There are already signs of a rebirth. One of Ecuador’s only record companies, Fediscos, was launched in 1964 and recorded some of Jaramillo’s seminal work. But it went bust in 2004 amid the changing digital landscape and widespread music piracy, said Antonio “Pancho” Feraud, who began trying to revive the company in 2009.
“Ecuador has to be one of the few places in the world where you can buy a pirated CD and they’ll give you a legal receipt,” he explained.
Feraud said the media law — which had been under debate for two years — has been breathing new life into the company. Musicians are hopeful they can monetize their work, so they’re forking over money on studio time, Feraud said. Fediscos is launching a number of new bands, including Feraud’s own project Abbacook.
While he’s grateful for the new law, Feraurd said getting government support isn’t particularly rock and roll. It would have been better if local musicians had organized and demanded more airtime on their own.
“I’m not a person who believes that we should rely on the government,” he said. “When politics gets in the middle of things you never know where it’s going to lead to in the end.”
Regulating airtime is just one aspect of the sweeping and controversial media law. Since winning the presidency in 2006, President Rafael Correa has gone after the media, winning multi-million dollar lawsuits against newspapers and reporters. He’s accused them of abusing their power and illicitly playing politics. After easily winning reelection in February, he made the new law a priority.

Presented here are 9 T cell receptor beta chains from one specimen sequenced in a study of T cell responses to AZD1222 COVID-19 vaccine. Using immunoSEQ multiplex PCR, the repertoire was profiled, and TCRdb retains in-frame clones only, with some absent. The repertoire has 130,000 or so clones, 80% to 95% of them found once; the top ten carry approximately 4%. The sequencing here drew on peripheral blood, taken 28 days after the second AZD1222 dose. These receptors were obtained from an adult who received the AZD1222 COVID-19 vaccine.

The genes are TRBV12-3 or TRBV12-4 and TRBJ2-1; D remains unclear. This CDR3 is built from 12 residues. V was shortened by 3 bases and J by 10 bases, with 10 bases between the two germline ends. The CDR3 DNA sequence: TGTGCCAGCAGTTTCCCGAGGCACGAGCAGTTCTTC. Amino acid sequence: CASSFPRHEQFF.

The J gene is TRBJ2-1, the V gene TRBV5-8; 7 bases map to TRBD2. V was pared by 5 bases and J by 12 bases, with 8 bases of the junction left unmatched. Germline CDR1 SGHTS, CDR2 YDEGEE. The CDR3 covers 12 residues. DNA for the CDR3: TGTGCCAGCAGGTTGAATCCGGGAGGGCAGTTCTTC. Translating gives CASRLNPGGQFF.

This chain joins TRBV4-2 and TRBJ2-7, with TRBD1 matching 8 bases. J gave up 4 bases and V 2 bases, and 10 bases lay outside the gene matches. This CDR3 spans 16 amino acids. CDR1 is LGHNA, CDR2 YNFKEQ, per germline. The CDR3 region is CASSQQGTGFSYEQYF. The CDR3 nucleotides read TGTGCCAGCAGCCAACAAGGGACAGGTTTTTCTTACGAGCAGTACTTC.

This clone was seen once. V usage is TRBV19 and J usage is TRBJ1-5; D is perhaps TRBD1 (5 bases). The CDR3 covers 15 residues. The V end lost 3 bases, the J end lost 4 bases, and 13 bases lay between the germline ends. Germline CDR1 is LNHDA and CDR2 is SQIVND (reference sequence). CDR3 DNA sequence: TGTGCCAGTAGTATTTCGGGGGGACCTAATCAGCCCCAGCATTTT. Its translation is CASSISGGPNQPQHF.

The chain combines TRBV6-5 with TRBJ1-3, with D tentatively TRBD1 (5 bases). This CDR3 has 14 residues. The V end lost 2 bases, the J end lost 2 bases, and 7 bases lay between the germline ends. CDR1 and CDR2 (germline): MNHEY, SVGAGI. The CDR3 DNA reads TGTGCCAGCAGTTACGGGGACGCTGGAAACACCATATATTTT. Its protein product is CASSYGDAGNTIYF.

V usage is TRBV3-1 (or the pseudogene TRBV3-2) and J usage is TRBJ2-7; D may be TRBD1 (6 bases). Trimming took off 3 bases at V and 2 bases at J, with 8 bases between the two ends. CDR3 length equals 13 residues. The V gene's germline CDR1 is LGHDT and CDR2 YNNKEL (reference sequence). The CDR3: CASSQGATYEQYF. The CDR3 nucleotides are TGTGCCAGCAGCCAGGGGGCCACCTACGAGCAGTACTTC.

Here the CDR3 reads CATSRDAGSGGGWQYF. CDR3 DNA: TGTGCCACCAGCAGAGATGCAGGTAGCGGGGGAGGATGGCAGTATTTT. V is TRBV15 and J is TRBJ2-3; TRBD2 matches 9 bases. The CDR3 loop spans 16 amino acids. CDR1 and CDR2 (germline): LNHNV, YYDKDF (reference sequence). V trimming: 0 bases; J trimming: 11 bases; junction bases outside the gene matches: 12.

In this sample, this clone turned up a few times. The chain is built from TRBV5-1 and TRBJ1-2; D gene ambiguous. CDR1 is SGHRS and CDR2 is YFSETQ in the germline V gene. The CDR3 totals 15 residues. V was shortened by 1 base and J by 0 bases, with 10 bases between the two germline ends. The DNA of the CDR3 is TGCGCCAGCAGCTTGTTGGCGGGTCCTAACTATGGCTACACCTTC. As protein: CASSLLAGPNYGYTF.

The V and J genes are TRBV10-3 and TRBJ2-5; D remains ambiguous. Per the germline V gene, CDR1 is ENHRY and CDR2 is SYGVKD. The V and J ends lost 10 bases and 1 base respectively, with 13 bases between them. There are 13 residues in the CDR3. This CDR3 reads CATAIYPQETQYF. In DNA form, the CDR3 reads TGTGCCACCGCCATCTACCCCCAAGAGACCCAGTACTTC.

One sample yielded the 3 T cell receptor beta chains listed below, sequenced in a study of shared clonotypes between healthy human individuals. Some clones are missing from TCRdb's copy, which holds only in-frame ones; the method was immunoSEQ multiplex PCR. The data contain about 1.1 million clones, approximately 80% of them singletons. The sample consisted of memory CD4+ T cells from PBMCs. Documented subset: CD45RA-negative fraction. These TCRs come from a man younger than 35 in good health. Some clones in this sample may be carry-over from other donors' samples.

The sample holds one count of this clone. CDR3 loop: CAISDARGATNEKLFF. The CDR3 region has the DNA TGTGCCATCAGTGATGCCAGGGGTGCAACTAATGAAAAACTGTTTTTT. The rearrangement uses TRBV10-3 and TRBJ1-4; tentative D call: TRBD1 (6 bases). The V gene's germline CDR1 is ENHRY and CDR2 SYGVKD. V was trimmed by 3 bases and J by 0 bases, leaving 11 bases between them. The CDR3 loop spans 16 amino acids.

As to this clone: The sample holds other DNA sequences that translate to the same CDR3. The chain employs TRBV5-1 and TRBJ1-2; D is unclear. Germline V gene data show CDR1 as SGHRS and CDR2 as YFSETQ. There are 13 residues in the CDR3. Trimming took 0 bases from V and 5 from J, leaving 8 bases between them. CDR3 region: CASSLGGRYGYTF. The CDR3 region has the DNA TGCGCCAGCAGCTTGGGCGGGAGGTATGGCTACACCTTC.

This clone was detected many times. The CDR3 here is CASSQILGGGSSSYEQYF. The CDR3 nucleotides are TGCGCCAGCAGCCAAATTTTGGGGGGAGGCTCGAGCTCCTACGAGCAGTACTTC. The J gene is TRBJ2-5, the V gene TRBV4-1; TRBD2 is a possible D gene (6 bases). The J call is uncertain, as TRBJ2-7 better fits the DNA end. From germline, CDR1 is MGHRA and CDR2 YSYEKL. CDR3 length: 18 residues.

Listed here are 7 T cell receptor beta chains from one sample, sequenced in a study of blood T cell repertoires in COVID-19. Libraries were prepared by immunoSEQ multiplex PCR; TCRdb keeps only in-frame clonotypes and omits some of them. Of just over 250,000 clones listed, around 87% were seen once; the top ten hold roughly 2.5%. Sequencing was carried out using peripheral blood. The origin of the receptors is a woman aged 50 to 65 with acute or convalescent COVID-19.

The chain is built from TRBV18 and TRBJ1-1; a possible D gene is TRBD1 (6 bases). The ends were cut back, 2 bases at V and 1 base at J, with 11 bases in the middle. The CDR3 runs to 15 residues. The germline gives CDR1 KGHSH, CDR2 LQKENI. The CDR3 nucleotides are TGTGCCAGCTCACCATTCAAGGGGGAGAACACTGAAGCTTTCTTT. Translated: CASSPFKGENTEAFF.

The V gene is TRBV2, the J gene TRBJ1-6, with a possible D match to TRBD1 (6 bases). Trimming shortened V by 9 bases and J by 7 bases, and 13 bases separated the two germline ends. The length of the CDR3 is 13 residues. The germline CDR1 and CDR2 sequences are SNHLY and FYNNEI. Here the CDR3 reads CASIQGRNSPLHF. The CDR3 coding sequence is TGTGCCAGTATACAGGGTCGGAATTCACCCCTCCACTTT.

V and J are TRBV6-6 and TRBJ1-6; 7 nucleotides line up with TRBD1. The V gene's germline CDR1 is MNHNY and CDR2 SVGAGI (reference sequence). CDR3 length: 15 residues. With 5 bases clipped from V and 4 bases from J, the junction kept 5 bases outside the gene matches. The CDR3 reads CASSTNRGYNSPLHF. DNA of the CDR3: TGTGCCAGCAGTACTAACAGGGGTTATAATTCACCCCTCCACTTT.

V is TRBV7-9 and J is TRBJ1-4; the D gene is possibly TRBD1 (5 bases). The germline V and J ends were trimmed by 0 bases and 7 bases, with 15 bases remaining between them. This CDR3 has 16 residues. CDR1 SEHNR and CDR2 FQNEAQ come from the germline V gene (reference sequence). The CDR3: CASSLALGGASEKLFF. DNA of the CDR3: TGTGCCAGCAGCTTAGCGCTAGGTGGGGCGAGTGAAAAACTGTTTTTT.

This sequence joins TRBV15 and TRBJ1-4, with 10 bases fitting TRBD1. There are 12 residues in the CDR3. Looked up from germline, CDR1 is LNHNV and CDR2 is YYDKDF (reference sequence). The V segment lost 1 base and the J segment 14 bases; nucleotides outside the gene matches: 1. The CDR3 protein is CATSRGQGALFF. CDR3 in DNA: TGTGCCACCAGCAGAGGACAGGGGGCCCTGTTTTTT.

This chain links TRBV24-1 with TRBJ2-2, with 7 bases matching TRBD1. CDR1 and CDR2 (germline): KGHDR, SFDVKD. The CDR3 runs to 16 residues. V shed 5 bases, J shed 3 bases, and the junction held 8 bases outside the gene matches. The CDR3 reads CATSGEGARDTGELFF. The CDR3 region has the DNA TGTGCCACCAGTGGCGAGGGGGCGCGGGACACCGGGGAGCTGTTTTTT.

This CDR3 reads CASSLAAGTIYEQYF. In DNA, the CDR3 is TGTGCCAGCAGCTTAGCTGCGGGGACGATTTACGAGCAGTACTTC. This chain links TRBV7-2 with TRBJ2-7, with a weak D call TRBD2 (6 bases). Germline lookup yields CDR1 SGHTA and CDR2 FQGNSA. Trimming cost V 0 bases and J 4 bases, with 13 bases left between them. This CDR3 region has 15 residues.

Along with putting media outlets on a tighter leash and breaking apart conglomerates, the new law establishes a range of quotas. Sixty percent of local television broadcasts will have to be nationally produced, and all television stations , including cable providers that carry local channels, are required to purchase and broadcast two Ecuadorean-made movies per year. In addition, 100 percent of all television and print ads have to be produced in Ecuador. That means companies like Coca-Cola and Samsung can’t roll out global, or even regional, ad campaigns.
Serrano said those changes will generate long-term, quality jobs in the country, and guarantee that artists get paid for their work. And creative quotas aren’t a novel idea, he said. Argentina, Venezuela and Uruguay all have music quotas, as do France, Canada and Australia.
“We are not reinventing, as we say, warm water,” Serrano explained. “This law will help Ecuador build its [artistic] muscle.”
Parra, a Guayaquil-based singer and songwriter, studied music business at Miami-Dade College and has put out four well-received albums. While he’s managed to get airtime, he said radio stations have always favored international music. He said the new law is an opportunity and a challenge: It’s going to give local artists a platform but also make it painfully apparent how they stack up to global stars.
“This new law is going to force us to compete,” he said. “And we’re going to have to invest so that we sound as good as they do.”